May 13, 2013
Much has been written over the past few days about Professor Stephen Hawking’s decision to withdraw from the President’s Conference in Israel. His decision to pull out was taken in response to a request from the Boycott, Divestment and Sanctions campaign (BDS) an organisation which deems Israel to be the sole perpetrator of all the evil in the world.
The BDS has been active in the UK for a long time, particularly in the world of academia and has tried, mostly unsuccessfully, to organise cultural boycotts when Israeli artistic companies have visited Britain. These activities, whilst they have generated some publicity have mostly gone unnoticed by the British public at large.
This time however, because of Stephen Hawking’s name and reputation, his decision to acquiesce to BDS demands has received massive publicity. BDS of course consider this a triumph, but is it?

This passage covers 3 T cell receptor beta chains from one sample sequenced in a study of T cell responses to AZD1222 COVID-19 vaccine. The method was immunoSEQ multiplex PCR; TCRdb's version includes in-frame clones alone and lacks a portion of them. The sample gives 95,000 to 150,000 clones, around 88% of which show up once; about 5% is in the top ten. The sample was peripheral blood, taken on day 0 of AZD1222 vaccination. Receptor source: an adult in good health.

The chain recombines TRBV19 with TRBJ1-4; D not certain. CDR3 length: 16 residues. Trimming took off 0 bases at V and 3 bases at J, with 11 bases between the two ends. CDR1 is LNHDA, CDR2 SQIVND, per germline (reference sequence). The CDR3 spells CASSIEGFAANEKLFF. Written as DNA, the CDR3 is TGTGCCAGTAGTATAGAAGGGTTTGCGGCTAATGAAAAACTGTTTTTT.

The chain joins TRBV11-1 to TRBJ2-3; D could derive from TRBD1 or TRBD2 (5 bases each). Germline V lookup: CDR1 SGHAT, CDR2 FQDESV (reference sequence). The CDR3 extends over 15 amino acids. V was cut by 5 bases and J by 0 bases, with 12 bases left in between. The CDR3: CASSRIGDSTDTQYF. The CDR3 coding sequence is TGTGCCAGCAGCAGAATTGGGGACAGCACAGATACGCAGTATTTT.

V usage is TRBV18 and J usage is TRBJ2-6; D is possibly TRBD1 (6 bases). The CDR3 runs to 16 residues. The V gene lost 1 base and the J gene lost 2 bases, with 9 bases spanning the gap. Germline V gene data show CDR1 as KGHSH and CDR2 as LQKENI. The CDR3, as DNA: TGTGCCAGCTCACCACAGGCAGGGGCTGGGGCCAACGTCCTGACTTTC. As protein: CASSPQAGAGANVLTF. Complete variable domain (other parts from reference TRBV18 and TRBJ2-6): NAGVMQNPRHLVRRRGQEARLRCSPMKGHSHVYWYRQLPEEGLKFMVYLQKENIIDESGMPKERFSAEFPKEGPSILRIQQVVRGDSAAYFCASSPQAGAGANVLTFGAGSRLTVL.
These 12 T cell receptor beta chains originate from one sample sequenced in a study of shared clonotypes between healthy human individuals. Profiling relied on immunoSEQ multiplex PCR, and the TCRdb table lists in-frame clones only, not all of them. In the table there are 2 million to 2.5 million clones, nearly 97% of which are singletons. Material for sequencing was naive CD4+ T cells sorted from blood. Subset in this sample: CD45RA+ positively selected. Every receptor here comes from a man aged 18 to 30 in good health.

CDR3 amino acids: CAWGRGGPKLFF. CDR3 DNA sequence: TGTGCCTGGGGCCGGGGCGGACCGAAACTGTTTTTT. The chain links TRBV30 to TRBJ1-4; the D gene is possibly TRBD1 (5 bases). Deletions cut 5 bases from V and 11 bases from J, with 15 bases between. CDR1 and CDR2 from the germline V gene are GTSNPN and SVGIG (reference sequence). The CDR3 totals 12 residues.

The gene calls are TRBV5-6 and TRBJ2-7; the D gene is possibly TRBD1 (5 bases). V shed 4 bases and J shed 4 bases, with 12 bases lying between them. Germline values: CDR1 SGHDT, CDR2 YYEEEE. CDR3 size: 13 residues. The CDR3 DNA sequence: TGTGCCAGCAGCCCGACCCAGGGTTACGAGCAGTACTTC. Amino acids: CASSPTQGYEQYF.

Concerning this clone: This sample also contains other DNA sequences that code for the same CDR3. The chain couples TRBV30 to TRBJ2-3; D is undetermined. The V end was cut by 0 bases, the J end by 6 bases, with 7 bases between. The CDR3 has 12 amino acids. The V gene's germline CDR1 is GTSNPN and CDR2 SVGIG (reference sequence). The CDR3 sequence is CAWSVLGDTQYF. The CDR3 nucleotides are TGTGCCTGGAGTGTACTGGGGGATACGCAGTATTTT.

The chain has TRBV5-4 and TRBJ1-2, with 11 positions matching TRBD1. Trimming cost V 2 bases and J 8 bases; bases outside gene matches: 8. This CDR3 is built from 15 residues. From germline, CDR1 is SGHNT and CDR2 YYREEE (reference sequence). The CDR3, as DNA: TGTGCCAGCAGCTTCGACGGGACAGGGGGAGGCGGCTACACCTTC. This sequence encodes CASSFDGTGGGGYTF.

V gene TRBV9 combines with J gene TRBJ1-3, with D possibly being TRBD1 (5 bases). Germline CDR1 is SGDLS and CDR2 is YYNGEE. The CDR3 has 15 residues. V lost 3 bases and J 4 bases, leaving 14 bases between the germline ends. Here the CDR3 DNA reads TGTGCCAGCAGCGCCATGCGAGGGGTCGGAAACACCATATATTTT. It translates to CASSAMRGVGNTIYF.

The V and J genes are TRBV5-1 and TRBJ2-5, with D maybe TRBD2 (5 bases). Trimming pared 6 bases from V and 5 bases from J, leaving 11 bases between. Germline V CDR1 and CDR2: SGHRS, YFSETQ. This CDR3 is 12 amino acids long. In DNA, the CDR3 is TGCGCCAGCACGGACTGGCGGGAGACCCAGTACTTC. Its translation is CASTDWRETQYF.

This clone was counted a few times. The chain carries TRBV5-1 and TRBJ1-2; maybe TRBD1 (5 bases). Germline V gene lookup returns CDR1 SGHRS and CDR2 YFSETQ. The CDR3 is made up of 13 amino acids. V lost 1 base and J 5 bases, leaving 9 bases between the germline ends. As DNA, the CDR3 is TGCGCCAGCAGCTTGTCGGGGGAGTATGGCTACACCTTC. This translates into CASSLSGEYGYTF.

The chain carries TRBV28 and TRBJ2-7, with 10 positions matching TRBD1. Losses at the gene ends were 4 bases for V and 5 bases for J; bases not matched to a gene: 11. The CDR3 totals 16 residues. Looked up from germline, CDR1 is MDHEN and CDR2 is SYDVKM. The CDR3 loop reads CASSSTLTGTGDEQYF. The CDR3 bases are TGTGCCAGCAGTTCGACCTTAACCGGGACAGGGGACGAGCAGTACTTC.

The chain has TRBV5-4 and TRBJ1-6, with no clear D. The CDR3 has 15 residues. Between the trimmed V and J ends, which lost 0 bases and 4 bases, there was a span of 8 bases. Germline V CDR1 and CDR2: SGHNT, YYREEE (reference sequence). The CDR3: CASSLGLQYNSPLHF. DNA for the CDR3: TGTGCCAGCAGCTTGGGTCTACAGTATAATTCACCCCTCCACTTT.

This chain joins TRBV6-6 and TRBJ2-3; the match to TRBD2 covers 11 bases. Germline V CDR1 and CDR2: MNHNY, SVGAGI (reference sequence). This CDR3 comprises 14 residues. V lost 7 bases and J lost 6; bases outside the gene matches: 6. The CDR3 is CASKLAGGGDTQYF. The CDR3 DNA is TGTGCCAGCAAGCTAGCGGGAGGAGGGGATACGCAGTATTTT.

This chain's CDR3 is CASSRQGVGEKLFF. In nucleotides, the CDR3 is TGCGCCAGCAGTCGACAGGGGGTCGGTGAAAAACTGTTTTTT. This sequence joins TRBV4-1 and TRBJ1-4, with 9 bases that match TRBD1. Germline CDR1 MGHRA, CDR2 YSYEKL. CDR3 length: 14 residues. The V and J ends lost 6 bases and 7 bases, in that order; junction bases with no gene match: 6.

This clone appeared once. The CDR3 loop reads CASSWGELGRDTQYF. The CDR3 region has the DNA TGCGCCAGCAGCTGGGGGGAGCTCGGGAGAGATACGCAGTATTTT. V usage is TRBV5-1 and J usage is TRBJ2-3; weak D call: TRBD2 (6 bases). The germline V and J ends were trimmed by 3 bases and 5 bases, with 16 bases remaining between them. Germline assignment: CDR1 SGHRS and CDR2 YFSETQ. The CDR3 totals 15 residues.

Every article I have read and every comment I have heard has been highly critical, not just of Hawking but of BDS too. Just today there has been another article in The Times, this time by Daniel Johnson of Standpoint. Johnson notes that Hawking has spoken in Iran and China, those bastions of liberal democracy; and he makes no bones about the ultimate objective of BDS, which is nothing less than the elimination of the State of Israel. All of these articles have exposed the hypocrisy of the BDS movement in singling out Israel alone for such treatment and raised the probability that behind it is plain old-fashioned anti-Semitism. They all properly point out that Hawking relies on Israeli designed microchip to enable him to communicate which makes him a hypocrite too.